Noncompete agreements: a form of business insurance

It's ironic that one of your business's greatest assets can also be one of its greatest threats. Key employees--those who have expertise and knowledge that is critical to your operations--can certainly help your business flourish. But when they leave your employ and take your strategic plans, financial information, trade secrets or customer lists to your competitor, they can significantly jeopardize your success.

That's why many companies consider noncompete agreements a form of business insurance: they provide some protection against the loss of highly confidential, strategic, operational, financial and other proprietary information, and they offer some legal recourse should a key employee leave to work for a competitor.

When deciding whether to use noncompete agreements, think about your goals. You must have a legitimate business reason for asking employees to sign these agreements. It's helpful to ask yourself how much such key employees could damage your business if they went to a competitor. Would they have strategic, operational, financial or other proprietary information to share? Could they take your customers, clients or trade secrets with them?

Be selective yet consistent when determining which employees should sign noncompete agreements, and remember they must be used uniformly among employee groups. If, for example, you own an advertising agency and ask an account executive to sign an agreement, be sure to ask all account executives to sign one. But it may not be necessary, or reasonable, to ask support or custodial staff to sign one.

If you want to use noncompete agreements, keep in mind that they must be supported by 'consideration' for the employees who sign them. Consideration means that there must be some financial or other benefit to employees for signing them. If the agreement is introduced at hiring, the benefit for the employee would be employment. If the agreement is being introduced to an existing employee, the benefit may be for a significant promotion or raise.

Noncompete agreements should include three key elements. First, they should place reasonable and clear restrictions on the employee. For example, a key salesperson should agree to return all company materials on termination, including not only customer lists, but also product and pricing information.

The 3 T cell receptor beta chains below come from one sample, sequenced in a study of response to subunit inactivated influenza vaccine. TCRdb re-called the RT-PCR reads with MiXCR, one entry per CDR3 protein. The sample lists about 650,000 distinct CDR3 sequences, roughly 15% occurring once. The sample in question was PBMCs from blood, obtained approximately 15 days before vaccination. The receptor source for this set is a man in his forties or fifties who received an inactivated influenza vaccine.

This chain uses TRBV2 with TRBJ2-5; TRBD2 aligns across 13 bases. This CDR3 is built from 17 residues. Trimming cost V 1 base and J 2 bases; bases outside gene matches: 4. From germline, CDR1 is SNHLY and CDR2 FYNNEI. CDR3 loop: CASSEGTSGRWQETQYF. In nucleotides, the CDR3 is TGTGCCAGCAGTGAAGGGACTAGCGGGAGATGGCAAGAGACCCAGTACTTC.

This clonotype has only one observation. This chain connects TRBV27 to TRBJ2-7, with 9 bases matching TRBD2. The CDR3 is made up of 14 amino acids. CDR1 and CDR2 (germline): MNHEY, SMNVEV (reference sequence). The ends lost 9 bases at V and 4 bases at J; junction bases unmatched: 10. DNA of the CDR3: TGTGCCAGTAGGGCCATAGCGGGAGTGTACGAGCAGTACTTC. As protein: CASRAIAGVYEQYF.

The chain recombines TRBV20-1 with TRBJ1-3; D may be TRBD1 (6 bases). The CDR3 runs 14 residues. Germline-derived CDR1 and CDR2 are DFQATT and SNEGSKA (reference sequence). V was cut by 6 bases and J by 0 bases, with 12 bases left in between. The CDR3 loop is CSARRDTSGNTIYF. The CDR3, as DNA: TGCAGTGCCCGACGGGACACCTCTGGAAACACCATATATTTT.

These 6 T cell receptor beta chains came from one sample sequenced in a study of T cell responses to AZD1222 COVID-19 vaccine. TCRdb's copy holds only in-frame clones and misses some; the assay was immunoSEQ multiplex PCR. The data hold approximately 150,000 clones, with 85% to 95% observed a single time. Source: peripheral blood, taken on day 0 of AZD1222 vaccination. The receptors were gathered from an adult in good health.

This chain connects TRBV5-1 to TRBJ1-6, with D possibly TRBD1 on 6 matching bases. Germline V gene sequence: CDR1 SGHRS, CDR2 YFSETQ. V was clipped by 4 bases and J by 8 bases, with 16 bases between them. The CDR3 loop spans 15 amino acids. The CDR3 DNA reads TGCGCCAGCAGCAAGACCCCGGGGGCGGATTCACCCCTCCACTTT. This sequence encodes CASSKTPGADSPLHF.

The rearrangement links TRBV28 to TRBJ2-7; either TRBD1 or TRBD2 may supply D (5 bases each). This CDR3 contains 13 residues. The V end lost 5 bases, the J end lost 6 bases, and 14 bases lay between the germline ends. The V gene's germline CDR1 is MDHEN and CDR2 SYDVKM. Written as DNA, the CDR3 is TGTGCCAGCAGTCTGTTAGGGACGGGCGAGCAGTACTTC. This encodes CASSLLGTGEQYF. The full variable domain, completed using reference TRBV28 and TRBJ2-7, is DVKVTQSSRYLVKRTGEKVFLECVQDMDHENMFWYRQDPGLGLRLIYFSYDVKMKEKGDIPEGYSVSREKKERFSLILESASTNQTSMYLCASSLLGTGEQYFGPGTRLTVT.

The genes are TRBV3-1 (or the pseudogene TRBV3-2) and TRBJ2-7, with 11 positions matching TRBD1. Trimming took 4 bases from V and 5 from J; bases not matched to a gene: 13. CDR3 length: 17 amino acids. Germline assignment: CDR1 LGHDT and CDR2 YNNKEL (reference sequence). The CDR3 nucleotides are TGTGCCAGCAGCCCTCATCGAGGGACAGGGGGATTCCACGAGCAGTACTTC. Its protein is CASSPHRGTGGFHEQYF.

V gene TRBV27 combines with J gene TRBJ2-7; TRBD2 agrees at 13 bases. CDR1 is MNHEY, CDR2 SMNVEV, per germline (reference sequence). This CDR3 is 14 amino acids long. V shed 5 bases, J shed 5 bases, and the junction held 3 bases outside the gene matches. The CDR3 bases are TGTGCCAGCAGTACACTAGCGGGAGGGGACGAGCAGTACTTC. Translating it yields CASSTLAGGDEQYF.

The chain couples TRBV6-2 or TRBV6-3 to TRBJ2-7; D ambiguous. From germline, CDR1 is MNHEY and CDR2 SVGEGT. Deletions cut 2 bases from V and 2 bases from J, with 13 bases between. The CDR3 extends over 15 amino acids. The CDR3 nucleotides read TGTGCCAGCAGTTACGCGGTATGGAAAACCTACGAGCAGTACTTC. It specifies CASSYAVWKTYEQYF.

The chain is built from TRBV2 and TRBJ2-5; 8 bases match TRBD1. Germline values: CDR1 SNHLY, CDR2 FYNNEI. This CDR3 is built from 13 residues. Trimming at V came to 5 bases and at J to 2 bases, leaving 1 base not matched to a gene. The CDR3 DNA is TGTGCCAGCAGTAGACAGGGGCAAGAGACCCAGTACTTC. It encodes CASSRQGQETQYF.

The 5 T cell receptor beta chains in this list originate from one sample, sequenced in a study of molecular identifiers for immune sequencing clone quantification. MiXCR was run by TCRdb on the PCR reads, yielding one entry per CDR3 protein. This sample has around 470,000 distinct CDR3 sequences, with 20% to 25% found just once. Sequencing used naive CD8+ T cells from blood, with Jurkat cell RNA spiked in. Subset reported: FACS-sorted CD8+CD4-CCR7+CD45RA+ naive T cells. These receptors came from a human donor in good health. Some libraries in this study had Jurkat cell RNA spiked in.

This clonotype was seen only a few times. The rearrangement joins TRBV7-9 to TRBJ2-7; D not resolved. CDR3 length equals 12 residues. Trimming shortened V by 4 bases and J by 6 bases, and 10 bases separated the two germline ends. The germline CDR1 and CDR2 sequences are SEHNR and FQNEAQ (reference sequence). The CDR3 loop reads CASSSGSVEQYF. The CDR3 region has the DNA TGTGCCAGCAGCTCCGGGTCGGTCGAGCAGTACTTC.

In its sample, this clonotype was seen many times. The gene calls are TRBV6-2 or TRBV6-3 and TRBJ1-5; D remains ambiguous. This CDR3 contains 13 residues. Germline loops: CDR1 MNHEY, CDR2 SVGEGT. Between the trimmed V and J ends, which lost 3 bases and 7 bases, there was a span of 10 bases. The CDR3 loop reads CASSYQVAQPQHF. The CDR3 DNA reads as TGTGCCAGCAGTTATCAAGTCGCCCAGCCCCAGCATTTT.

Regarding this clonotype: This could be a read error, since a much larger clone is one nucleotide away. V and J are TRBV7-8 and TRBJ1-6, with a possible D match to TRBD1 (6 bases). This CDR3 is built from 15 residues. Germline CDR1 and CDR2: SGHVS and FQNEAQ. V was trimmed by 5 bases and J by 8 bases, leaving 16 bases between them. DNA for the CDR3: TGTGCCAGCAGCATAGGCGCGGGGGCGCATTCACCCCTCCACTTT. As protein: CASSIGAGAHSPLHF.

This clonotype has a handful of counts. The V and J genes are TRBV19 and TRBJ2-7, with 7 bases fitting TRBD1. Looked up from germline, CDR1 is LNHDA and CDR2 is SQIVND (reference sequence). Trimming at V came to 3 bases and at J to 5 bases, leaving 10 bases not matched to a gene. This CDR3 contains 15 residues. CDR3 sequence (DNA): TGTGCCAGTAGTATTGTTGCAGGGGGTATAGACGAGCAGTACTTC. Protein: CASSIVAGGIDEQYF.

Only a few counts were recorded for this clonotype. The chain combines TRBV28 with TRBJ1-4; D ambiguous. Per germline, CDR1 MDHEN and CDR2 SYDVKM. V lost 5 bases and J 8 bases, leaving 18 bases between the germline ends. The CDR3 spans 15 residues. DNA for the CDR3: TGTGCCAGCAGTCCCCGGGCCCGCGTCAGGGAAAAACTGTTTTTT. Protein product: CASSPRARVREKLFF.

Second, they should include nondisclosure language, wherein employees agree not to share information learned from their employment with other employers. That's especially critical when trade secrets, trade practices and patents are essential to your business's success.

Finally, noncompete agreements should include restrictions on subsequent employment, including both narrow geographic and time limitations. A good rule of thumb is that noncompete agreements should be limited to a maximum of two years (depending on the facts of employment) and a 25-mile radius from the employee's primary place of employment.

This last point is where many agreements become unenforceable. Courts strongly disfavor noncompete agreements, and there are statutes that limit their nature and scope, saying they are enforceable only if they impose restrictions that are "reasonably necessary for the protection of the employer." In determining whether your agreement is enforceable, Wisconsin courts will want to see that the agreement allows the employee to continue working in his or her profession elsewhere. The object is to strike a balance between what's necessary to protect the business and the employee's right to work.

It's important to note that in Wisconsin if any portion of a noncompete agreement is not enforceable, then the entire agreement is unenforceable, even the portions deemed "reasonably necessary." So if your agreement establishes standards for termination and you terminate the employee in violation of the terms of the contract, you will be in breach and the entire agreement will be considered unenforceable.

The goal with noncompete agreements should be to protect your business, not to punish employees who leave it. If your agreement is reasonable and fair, you'll have a much easier time getting employees to agree to it as well as getting courts to enforce it.


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